Talk

Advanced search

Lightbulb Obsession?

(11 Posts)
Stanleysmum01 Sat 01-Nov-14 13:43:56

Does any other mum out there have a 3 year old little boy with a lightbulb and battery obsession its driving me bananas. It started when he was about 18 months with batteries, taking them in and out of everything, all his toys, remote controls, he collects them puts them in his bag (over a 100 in his rucksack alone), he does put them back in occasionally. And before any asks he never puts them in his mouth not once he's very careful, he then started with lightbulbs, he found a box of eco ones in our new house and has since then added more and more, if he accidentally breaks one he's absolutely mortified, every time we go to the supermarket or a friends house he seeks them out and really has a strop if he can't have one. I can take him down the sweet aisle or past toys and he's not interested, in fact for his birthday I took him to the toys r us to choose a bike or another toy and he didn't want any of them just the gold batteries by the till. He even takes lightbulbs out of lights when I'm in the bathroom, and yes he knows to switch the plug off, in fact he can undo plugs and remove the fuses, kid proofing doesn't work, he knows which sort of screwdriver to get and cracks on, nothing is safe. I try distracting him drawing, painting, cooking but its all short-lived. The first thing he mentions when he opens his eyes is which battery or lightbulb he wants! Help how long will this last? Todays main interest is the up lighters in our lounge and he's pestering us to take the bulb out.

pippinleaf Sat 01-Nov-14 14:58:57

For me, it would trigger thoughts of your son being on the autistic spectrum. I've been a teacher for years and often the little boys with ASD are obsessed with something technical - street lights, traffic lights, elevators, vacuum cleaners etc. it might be worth googling to see if he ticks any other boxes. It's not necessarily a big deal but you may read more about it and realise there are lots of things that describe your son and can help you understand him better.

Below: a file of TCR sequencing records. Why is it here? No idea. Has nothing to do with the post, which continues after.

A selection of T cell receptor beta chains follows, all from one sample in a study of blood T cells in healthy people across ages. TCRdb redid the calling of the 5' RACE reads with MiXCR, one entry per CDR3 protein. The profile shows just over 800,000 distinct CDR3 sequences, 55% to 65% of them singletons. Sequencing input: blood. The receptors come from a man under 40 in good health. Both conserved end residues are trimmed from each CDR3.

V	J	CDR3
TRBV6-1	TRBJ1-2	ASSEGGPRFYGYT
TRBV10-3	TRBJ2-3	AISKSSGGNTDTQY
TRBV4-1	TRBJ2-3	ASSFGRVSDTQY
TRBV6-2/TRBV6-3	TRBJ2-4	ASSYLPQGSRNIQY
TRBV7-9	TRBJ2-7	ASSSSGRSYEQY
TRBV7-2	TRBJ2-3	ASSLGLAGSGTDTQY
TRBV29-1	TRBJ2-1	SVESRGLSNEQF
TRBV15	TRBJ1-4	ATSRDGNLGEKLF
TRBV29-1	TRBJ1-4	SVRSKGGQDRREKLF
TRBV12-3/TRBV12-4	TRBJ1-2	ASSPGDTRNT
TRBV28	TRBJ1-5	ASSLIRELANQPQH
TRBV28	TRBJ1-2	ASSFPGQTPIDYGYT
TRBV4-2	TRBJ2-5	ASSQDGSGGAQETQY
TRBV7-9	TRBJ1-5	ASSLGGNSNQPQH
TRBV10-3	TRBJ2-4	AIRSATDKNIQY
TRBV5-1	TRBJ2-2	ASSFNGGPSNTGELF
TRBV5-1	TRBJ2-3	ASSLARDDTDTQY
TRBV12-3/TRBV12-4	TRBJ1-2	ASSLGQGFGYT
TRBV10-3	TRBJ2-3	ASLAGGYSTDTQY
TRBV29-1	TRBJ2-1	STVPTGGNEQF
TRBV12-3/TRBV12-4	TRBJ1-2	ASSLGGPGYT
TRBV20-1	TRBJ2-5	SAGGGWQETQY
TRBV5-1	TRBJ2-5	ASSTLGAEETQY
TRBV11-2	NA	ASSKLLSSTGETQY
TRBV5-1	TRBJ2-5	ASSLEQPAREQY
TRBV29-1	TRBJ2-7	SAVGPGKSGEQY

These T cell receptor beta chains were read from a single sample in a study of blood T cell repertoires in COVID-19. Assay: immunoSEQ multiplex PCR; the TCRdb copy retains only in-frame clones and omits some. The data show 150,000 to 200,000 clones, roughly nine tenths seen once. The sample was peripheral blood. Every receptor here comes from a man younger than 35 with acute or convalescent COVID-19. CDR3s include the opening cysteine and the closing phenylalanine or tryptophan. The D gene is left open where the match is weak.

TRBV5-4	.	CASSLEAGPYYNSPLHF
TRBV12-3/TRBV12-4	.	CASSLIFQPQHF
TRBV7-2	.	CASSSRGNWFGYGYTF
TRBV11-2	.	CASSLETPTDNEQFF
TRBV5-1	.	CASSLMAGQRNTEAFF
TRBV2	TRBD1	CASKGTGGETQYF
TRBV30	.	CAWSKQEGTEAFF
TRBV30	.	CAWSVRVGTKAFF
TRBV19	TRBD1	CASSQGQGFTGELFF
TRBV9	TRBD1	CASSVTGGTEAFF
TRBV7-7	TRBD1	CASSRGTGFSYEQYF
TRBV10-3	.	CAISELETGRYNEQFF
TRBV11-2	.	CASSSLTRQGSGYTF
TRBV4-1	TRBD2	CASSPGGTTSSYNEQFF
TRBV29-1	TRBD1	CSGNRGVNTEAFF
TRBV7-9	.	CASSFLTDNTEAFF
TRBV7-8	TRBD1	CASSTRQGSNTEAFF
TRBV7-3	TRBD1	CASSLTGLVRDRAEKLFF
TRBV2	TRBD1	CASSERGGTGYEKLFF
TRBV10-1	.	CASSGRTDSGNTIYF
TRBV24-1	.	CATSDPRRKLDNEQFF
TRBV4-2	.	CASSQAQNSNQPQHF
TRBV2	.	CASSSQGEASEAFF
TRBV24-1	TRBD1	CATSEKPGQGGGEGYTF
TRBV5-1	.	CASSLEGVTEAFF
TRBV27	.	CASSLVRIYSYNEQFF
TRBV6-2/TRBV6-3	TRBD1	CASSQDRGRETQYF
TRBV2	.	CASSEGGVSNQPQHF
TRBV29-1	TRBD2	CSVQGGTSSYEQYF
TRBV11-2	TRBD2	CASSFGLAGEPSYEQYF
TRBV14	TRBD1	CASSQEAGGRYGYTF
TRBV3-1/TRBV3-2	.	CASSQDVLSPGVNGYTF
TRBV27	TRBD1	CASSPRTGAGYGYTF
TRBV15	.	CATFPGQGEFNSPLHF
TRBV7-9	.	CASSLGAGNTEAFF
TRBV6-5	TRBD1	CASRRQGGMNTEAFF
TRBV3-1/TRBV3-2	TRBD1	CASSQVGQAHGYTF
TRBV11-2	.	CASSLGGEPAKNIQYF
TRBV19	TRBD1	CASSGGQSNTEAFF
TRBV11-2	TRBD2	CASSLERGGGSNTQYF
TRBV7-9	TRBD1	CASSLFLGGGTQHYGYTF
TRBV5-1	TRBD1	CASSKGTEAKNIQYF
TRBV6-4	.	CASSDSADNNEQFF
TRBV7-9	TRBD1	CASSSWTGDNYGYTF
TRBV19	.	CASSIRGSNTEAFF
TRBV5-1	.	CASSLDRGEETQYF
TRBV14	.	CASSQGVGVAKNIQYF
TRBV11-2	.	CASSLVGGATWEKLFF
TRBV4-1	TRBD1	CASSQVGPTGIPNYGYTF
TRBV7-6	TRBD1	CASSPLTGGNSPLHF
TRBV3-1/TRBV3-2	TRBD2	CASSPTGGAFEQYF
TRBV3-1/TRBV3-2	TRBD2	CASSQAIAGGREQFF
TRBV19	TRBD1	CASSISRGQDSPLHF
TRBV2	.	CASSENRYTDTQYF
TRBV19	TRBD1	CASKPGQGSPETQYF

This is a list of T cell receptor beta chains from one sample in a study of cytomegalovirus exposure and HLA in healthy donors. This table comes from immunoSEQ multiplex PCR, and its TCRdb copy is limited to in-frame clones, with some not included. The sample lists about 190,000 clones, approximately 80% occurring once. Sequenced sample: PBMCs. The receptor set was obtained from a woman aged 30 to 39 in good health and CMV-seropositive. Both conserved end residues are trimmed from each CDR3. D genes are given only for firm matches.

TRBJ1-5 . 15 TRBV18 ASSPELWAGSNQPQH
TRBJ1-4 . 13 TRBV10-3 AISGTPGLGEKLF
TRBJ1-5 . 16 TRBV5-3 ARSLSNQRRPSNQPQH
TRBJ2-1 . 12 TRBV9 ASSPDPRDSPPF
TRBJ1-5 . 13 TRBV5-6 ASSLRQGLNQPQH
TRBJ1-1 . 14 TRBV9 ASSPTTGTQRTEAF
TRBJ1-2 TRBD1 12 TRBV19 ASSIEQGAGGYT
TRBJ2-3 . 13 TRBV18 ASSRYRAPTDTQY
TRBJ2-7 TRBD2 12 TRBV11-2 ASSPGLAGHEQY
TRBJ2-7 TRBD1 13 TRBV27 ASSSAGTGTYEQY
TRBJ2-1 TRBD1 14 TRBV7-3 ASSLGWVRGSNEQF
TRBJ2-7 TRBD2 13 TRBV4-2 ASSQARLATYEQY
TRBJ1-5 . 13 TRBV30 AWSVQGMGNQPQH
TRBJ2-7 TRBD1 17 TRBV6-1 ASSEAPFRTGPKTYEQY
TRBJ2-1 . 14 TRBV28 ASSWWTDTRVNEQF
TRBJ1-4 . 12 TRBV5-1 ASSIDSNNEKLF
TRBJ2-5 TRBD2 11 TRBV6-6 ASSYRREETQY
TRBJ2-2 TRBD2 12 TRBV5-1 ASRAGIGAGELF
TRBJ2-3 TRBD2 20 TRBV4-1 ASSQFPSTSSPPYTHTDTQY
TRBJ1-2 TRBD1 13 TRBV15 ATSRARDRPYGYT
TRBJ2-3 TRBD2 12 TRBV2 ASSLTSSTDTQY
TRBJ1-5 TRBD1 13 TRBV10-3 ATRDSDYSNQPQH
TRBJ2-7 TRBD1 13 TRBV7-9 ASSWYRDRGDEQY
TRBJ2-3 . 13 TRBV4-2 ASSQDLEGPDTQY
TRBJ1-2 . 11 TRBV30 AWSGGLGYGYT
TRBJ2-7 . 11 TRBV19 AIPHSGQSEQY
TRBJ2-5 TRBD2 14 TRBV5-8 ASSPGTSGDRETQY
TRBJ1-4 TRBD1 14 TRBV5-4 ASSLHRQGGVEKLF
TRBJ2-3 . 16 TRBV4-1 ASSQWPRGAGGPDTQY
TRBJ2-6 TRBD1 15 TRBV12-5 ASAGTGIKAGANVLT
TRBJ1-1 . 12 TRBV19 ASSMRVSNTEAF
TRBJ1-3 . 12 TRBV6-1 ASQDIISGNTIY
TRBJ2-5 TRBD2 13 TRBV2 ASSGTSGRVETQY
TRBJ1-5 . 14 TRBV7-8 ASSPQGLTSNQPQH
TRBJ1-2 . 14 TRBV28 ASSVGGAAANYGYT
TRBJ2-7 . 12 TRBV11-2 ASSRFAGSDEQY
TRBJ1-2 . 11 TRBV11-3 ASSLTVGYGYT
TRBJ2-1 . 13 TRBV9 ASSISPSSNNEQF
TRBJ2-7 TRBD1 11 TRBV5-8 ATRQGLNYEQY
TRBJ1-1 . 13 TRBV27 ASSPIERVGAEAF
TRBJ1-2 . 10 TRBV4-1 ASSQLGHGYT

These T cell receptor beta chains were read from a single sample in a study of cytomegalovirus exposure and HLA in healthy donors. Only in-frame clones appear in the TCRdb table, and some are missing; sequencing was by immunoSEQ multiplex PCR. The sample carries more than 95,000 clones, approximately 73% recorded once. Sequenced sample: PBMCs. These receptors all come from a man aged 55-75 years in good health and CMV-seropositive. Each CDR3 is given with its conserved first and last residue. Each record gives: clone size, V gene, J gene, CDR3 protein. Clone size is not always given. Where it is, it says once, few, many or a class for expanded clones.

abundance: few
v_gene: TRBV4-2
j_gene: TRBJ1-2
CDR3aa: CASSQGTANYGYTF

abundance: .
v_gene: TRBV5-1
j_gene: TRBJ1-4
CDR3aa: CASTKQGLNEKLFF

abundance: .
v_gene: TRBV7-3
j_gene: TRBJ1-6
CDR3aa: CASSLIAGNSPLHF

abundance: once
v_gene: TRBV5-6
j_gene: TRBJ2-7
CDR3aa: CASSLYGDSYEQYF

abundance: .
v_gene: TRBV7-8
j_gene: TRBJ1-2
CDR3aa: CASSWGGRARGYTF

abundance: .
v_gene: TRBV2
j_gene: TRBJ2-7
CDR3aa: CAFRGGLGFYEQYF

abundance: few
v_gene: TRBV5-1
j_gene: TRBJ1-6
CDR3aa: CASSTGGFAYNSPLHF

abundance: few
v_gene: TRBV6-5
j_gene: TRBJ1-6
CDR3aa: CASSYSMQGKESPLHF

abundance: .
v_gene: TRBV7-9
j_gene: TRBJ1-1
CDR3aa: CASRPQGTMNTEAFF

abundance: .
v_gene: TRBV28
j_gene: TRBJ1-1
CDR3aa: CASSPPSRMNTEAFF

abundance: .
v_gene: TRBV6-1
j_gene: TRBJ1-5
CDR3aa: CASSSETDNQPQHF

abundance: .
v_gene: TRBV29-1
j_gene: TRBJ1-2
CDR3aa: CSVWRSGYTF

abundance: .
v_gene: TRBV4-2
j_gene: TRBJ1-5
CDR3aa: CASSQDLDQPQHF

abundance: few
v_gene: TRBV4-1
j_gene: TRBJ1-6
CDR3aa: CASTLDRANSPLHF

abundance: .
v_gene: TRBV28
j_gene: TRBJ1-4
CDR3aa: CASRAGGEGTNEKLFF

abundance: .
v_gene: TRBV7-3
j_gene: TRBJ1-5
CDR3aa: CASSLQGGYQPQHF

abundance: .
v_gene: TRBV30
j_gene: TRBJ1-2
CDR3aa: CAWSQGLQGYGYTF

Stanleysmum01 Sat 01-Nov-14 18:12:17

Thanks for the advice will check it out, it did cross my mind he could be mildly autistic but he's also really friendly and social with adults and children. Today we bought a pack of 12 batteries and an LED lightbulb from B and Q which he took an age to choose the right ones.

gamerchick Sat 01-Nov-14 18:16:30

Yes my youngest goes through things like this.. like his clock one. Kids would harp on for toys or stuff in shops. He would present me with a clock.

He has AND is also friendly and social with adults and has beautiful eye contact with people he's bonded to.

It might be worth getting him assessed.

gamerchick Sat 01-Nov-14 18:16:54

*ASD

Stanleysmum01 Sat 01-Nov-14 19:06:34

Hi gamerchick do I get him assessed through the g.p or his health visitor?, certainly sounds similar. He has lots of routines he likes, I can't have my hair down he only likes it up, will only let me get him ready for bed, his dad or nan are not allowed near him at bedtime. He also doesn't like my hand resting on my cheek for some reason as it obscures my mouth when he's looking at me. Certainly nice to know that he's not the only boy out there who likes unusual items.

gamerchick Sat 01-Nov-14 21:24:09

I just went through the HV.

Although I have to say there doesn't sound as if there is anything mild about what you've posted. get the ball rolling asap. The sooner you get him in the system the sooner you can get support for school.

gamerchick Sat 01-Nov-14 21:26:13

I apologise if I sound abrupt i've had the bowels of hell descend the past couple of days. If you have any questions I'll be happy to answer them anytime.

girliefriend Sat 01-Nov-14 21:28:06

Quite a lot of children go through phases of collecting things or being obsessed by something but your last post sounds like it is more than that. I would speak to the G.P and ask for a referral.

pippinleaf Sat 01-Nov-14 21:57:25

If you google ASD you will find various online questionnaires which give you and idea of whether a lot of 'boxes' are ticked and then you can pursue a diagnosis through a GP who basically also complete a tick box assessment. It would be a great idea to do this before he starts at school so that he can have the best start with teachers who understand if there are times he needs additional help or structure. In the meantime - enjoy the batteries wink

Stanleysmum01 Sun 02-Nov-14 14:00:04

Thanks for your advice I'll certainly look into it, mostly I'd put it down to him being an only child and all that, gamerchick I hope your feeling better.

Join the discussion

Join the discussion

Registering is free, easy, and means you can join in the discussion, get discounts, win prizes and lots more.

Register now